Nelson’s hand-drawn plan for victory at Trafalgar found tucked in scrapbook

A sketch hand-drawn by Admiral Lord Nelson showing his plan to defeat the French and Spanish navies at Trafalgar has been discovered tucked inside the pages of a scrapbook for nearly 200 years.

The map was found by Nelson historian Martyn Downer in the scrapbook dating from the 1830s which was recently sold at auction.

The drawing was found alongside an address leaf bearing Nelson’s signature and is dated September 5 1805.

Lord Nelson sketch found
A sketch (top left) hand-drawn by Admiral Lord Nelson showing his plan to defeat the French and Spanish navies at Trafalgar which has been discovered tucked inside the pages of a scrapbook for nearly 200 years (Four Corners/PA)

The sketch, which has been donated to the National Museum of the Royal Navy in Portsmouth, shows Nelson’s plan to split his fleet into three divisions to break and destroy the enemy line coming out of Cadiz harbour.

And it includes lines showing the wind direction with Nelson’s plan to attack across the wind, taking advantage of the increased speed.

Mr Downer said: “This fragment of pencil sketch is simultaneously a very intimate and vivid artefact, giving us an exceptional insight into Nelson’s thinking and planning ahead of the battle.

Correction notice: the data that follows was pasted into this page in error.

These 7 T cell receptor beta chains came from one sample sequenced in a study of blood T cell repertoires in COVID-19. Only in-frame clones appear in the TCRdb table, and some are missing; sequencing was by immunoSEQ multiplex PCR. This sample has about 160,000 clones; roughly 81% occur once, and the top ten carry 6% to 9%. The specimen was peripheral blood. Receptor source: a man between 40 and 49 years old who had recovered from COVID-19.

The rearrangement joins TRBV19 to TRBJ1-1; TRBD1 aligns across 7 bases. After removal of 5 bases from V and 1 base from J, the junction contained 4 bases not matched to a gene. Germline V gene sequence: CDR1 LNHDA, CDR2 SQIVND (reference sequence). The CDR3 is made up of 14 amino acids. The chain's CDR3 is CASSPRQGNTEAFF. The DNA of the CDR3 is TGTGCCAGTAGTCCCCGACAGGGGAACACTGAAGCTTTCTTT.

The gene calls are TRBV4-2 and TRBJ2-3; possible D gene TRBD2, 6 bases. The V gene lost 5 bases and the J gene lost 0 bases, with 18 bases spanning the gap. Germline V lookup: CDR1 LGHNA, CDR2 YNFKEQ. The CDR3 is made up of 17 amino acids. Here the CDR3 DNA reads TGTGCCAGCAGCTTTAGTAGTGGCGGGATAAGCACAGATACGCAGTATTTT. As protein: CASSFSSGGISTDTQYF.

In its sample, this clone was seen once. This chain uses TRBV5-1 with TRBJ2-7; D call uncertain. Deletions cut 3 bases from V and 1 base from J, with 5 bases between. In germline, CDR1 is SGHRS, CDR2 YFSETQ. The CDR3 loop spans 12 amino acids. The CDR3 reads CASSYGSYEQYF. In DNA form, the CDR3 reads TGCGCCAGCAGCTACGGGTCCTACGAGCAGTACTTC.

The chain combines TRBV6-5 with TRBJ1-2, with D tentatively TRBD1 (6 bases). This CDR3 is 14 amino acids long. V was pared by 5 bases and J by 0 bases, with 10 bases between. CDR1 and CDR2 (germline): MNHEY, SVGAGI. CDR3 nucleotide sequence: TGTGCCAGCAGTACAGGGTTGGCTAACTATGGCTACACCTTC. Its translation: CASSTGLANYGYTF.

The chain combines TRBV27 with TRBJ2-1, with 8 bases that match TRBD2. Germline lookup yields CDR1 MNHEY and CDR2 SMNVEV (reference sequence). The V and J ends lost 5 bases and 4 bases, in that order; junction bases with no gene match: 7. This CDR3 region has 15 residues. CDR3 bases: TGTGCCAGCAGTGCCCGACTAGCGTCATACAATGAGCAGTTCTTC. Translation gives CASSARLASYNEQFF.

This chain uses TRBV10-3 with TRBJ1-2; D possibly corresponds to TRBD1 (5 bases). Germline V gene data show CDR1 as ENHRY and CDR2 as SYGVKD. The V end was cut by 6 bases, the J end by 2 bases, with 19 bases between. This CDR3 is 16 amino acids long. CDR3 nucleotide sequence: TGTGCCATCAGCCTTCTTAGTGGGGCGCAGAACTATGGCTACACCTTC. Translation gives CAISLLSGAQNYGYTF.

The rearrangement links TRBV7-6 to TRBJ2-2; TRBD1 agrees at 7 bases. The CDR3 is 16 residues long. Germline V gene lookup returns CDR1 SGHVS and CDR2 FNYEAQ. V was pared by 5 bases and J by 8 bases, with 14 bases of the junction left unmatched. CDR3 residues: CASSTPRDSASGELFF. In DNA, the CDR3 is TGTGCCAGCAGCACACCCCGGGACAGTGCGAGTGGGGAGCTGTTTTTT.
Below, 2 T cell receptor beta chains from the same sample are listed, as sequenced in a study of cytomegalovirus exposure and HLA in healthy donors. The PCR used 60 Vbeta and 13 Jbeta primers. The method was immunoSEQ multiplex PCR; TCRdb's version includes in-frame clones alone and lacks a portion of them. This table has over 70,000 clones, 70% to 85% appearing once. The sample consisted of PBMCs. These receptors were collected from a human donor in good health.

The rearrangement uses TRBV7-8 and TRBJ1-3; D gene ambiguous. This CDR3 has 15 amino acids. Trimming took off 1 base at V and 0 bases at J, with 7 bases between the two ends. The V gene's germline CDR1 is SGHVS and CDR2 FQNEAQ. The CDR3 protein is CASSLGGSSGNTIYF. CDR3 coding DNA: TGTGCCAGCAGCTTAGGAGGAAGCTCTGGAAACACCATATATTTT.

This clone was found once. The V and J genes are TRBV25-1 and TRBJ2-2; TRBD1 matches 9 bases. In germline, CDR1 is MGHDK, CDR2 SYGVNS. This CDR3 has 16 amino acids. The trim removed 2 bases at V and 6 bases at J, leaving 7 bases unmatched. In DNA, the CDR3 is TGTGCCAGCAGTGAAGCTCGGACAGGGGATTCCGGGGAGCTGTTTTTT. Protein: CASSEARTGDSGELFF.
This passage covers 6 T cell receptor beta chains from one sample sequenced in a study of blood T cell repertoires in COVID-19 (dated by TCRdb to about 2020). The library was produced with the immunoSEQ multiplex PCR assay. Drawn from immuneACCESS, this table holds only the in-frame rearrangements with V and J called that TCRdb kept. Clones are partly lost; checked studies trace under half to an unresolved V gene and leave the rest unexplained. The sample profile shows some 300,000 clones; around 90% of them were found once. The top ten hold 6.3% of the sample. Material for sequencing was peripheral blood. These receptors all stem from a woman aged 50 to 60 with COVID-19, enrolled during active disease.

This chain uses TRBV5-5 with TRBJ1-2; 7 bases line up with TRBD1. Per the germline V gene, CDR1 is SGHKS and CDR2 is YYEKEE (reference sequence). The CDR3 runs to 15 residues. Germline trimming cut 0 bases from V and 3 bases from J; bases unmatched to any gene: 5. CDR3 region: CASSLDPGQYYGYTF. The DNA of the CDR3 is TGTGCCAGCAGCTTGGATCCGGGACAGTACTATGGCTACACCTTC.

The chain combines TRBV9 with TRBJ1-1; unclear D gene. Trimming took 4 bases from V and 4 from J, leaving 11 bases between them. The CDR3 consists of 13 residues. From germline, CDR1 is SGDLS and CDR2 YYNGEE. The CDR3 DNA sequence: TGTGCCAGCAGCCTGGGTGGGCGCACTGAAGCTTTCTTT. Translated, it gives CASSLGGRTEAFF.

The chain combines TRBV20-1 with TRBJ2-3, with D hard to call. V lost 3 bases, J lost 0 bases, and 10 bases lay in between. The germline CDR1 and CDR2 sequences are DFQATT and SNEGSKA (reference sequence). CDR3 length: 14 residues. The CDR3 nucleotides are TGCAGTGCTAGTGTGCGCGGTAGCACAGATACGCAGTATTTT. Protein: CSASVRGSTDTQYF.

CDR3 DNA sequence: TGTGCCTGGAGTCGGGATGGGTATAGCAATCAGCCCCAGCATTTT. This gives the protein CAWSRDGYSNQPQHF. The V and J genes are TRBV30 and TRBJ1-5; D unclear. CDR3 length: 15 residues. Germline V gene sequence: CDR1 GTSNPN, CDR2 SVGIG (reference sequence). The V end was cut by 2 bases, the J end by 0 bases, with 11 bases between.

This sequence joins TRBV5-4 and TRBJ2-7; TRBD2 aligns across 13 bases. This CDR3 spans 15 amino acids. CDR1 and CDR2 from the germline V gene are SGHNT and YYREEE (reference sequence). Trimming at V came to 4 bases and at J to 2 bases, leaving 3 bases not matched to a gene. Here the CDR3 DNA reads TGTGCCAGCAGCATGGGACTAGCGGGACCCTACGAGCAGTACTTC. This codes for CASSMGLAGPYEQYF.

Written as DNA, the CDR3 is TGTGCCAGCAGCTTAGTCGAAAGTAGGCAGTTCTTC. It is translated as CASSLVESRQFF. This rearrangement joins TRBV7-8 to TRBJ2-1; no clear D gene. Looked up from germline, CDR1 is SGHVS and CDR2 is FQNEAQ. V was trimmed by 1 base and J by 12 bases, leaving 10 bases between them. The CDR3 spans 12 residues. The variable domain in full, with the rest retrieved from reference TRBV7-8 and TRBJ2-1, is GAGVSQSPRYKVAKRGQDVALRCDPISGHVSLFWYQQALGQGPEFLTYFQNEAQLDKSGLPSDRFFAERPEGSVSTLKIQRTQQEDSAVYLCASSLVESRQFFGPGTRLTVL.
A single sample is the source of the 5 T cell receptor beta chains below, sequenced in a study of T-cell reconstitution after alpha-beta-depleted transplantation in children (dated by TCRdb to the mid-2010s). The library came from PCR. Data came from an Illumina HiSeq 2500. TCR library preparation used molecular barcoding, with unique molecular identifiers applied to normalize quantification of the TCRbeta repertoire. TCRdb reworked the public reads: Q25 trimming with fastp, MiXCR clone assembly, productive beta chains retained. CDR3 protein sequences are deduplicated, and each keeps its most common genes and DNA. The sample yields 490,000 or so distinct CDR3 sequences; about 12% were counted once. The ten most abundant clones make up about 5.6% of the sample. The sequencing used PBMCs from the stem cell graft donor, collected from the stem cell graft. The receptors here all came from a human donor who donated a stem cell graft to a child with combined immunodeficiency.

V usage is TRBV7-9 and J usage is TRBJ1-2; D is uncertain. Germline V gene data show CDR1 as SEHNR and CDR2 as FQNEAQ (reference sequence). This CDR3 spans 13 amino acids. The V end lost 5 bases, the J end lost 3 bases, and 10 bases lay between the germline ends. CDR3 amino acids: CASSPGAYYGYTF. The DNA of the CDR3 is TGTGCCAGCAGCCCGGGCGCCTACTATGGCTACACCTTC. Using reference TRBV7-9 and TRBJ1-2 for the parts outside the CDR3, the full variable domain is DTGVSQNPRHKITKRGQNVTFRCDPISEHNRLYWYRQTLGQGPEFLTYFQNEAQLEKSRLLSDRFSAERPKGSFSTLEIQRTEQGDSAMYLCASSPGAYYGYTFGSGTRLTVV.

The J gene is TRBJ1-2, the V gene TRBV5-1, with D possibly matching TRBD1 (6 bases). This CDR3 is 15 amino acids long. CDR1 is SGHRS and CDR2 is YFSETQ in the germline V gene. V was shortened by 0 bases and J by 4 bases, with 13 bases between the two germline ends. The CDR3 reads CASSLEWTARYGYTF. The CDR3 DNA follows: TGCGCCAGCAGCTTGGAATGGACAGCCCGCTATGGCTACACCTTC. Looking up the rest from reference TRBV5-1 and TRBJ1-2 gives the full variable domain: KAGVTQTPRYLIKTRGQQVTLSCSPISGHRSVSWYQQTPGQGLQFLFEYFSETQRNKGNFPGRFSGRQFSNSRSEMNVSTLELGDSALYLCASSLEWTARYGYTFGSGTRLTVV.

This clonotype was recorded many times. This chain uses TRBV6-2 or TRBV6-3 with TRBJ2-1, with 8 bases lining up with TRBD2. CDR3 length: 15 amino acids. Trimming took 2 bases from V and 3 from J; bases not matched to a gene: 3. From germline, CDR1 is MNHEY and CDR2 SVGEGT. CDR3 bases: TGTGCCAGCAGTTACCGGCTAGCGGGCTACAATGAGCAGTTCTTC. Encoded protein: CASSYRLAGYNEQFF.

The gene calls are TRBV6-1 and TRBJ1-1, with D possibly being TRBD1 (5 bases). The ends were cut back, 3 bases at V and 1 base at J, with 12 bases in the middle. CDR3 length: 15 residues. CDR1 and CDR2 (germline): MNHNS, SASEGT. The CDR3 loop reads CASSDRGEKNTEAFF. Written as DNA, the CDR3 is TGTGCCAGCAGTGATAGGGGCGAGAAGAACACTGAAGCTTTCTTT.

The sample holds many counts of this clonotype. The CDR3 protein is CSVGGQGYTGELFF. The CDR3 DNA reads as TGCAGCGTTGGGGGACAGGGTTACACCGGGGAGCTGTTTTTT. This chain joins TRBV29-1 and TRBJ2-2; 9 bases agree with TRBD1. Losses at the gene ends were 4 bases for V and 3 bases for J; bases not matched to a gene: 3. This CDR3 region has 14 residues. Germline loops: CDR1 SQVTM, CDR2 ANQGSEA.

“Its survival is quite remarkable, having been hidden away between the pages of a young lady’s scrap book for the best part of 200 years.”

Lord Nelson sketch found
An address leaf bearing Admiral Lord Nelson’s signature next to a hand-drawn sketch showing his plan to defeat the French and Spanish navies (Four Corners PR/PA)

Professor Dominic Tweddle, the museum’s director general, said: “This is an astounding discovery, it shows that Nelson had thought deeply about how he would defeat the combined French and Spanish fleets long before he ever set foot on HMS Victory.

“We are immensely excited to add this find to our rich collections.”

The plan will initially go on display for one day only on Monday to mark the 214th anniversary of the Battle of Trafalgar before being placed on permanent exhibition from next spring in the museum’s refurbished Victory Gallery.

Nelson was killed on October 21 1805, during his victorious battle against the French and Spanish navies off the southwest coast of Spain.

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